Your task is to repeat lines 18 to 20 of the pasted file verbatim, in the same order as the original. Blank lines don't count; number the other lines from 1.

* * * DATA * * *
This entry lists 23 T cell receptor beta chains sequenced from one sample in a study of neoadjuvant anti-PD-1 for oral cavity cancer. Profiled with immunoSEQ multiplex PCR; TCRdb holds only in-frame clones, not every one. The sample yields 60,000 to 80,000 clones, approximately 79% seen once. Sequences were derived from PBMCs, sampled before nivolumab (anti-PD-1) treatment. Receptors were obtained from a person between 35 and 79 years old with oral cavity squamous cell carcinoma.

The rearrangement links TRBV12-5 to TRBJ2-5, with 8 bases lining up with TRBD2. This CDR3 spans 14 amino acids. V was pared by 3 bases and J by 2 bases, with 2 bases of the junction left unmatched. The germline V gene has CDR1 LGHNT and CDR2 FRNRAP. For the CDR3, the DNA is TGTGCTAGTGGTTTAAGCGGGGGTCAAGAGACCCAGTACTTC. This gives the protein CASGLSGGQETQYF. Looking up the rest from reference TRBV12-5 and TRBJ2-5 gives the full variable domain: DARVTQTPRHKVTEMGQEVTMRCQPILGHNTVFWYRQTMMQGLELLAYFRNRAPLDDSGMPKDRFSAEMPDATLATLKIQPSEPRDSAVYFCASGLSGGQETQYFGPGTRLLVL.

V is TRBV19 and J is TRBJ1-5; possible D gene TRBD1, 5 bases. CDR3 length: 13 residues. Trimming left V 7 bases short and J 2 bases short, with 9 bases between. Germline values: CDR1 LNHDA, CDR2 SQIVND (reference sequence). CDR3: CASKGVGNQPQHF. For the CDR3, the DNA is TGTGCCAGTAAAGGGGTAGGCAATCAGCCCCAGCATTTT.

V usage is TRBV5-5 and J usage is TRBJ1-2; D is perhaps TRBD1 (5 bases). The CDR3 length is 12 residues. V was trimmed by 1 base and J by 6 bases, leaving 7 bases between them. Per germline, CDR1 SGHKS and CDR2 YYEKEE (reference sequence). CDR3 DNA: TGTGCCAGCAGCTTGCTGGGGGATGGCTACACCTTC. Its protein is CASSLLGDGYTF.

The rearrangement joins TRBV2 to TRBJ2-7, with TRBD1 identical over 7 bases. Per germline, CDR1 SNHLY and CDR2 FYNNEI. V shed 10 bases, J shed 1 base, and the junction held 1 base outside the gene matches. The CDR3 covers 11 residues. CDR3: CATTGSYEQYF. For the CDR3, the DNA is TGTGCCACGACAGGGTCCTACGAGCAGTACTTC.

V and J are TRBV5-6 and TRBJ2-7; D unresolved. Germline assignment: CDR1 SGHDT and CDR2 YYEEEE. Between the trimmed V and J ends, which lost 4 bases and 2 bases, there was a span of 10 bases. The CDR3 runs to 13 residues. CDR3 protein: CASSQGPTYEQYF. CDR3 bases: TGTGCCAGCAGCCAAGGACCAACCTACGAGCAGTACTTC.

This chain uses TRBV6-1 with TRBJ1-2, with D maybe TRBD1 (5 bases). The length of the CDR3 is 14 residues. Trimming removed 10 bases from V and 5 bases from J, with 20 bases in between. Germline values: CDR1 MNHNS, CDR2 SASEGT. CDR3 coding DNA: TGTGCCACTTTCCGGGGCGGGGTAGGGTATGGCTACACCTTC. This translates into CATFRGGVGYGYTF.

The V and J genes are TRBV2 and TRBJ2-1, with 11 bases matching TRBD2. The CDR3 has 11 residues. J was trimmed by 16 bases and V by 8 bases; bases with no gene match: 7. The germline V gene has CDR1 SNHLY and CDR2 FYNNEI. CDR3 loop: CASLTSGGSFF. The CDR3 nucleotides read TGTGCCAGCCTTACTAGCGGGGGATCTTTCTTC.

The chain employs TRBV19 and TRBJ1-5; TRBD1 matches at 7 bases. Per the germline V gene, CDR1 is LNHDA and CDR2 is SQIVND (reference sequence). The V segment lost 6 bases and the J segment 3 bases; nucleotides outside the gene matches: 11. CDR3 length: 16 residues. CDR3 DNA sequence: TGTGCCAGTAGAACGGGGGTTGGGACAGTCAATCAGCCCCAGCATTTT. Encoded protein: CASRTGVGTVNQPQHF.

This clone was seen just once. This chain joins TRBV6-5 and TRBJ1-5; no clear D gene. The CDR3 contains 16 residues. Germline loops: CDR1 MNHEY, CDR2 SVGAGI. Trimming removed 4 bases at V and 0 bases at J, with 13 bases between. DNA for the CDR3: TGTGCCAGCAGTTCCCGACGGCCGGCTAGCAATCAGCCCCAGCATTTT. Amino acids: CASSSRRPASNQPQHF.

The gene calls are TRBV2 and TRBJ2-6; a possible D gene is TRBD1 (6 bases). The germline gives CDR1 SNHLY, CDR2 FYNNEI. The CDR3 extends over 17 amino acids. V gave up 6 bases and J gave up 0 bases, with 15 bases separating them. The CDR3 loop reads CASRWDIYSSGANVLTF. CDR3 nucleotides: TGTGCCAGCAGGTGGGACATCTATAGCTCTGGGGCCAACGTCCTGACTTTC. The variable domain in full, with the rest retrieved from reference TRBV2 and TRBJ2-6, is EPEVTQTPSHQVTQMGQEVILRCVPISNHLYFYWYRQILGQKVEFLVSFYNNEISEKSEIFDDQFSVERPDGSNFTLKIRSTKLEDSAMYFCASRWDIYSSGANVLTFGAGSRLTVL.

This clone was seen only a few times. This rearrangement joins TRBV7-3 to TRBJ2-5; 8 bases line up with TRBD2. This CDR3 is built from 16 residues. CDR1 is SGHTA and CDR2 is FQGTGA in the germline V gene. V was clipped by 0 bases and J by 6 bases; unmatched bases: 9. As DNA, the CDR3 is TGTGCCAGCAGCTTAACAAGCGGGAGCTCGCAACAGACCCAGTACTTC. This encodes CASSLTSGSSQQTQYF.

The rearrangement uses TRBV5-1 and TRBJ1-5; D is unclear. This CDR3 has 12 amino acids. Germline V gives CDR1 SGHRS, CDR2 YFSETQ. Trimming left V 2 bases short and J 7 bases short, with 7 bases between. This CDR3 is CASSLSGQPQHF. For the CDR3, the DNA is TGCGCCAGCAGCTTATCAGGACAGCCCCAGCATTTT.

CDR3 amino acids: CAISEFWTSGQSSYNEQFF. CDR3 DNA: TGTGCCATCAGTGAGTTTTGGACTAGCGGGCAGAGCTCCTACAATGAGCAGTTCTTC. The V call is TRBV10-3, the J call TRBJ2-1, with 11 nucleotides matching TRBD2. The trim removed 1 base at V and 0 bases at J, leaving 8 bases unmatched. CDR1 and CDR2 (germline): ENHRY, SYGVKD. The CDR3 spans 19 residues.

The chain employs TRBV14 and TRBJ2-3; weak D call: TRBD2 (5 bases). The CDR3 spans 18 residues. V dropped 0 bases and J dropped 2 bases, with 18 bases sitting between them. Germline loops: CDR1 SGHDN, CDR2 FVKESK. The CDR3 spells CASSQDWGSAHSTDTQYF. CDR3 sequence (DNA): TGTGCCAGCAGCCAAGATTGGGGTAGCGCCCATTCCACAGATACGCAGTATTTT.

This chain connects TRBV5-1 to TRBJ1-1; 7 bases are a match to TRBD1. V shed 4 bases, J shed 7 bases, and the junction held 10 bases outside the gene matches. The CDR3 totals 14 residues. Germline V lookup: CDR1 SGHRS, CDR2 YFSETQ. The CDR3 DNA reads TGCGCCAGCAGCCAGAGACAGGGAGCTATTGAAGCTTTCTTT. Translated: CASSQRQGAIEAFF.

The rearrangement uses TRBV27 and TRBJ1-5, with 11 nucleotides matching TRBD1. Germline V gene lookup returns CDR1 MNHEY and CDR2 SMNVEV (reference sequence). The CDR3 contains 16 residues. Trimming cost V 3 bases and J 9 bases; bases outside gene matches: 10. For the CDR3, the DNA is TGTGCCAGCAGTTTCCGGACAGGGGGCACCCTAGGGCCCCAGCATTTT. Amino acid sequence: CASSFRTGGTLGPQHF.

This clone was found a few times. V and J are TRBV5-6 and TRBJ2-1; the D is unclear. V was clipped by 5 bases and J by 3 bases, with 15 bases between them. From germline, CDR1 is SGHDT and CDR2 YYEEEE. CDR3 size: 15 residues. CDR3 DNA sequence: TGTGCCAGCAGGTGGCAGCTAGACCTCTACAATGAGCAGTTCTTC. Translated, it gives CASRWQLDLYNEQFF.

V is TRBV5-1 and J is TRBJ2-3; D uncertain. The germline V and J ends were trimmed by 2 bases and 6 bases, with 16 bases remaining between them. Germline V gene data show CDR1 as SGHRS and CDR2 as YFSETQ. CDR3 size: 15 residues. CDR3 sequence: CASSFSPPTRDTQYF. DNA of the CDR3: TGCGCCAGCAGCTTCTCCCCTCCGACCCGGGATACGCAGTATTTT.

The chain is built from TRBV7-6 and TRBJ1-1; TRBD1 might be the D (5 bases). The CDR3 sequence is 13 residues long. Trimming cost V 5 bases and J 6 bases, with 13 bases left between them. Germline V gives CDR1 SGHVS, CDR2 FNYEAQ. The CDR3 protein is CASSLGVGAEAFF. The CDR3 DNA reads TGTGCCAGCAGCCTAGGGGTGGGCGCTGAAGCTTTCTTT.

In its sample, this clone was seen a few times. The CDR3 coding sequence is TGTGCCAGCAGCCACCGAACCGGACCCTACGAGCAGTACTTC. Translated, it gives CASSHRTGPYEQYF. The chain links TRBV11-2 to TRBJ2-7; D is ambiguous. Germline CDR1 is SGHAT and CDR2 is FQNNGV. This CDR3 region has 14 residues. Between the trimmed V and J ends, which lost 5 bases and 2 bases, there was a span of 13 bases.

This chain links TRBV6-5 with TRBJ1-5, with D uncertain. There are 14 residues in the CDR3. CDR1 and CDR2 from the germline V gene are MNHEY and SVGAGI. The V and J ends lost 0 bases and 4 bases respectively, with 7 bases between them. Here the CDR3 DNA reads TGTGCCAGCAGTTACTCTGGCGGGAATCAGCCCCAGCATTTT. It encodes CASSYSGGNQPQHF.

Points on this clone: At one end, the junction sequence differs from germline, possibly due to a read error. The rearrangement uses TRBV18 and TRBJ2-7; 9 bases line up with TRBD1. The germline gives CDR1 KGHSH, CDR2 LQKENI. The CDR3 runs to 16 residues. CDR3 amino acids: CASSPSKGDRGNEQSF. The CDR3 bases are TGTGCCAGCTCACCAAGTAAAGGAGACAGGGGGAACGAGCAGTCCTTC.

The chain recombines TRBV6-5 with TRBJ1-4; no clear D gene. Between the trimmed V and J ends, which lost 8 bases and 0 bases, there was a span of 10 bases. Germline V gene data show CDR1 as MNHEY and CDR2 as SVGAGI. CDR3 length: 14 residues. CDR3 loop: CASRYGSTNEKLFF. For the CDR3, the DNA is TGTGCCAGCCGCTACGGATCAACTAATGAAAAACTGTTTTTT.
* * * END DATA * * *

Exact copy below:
This clone was found a few times. V and J are TRBV5-6 and TRBJ2-1; the D is unclear. V was clipped by 5 bases and J by 3 bases, with 15 bases between them. From germline, CDR1 is SGHDT and CDR2 YYEEEE. CDR3 size: 15 residues. CDR3 DNA sequence: TGTGCCAGCAGGTGGCAGCTAGACCTCTACAATGAGCAGTTCTTC. Translated, it gives CASRWQLDLYNEQFF.

V is TRBV5-1 and J is TRBJ2-3; D uncertain. The germline V and J ends were trimmed by 2 bases and 6 bases, with 16 bases remaining between them. Germline V gene data show CDR1 as SGHRS and CDR2 as YFSETQ. CDR3 size: 15 residues. CDR3 sequence: CASSFSPPTRDTQYF. DNA of the CDR3: TGCGCCAGCAGCTTCTCCCCTCCGACCCGGGATACGCAGTATTTT.

The chain is built from TRBV7-6 and TRBJ1-1; TRBD1 might be the D (5 bases). The CDR3 sequence is 13 residues long. Trimming cost V 5 bases and J 6 bases, with 13 bases left between them. Germline V gives CDR1 SGHVS, CDR2 FNYEAQ. The CDR3 protein is CASSLGVGAEAFF. The CDR3 DNA reads TGTGCCAGCAGCCTAGGGGTGGGCGCTGAAGCTTTCTTT.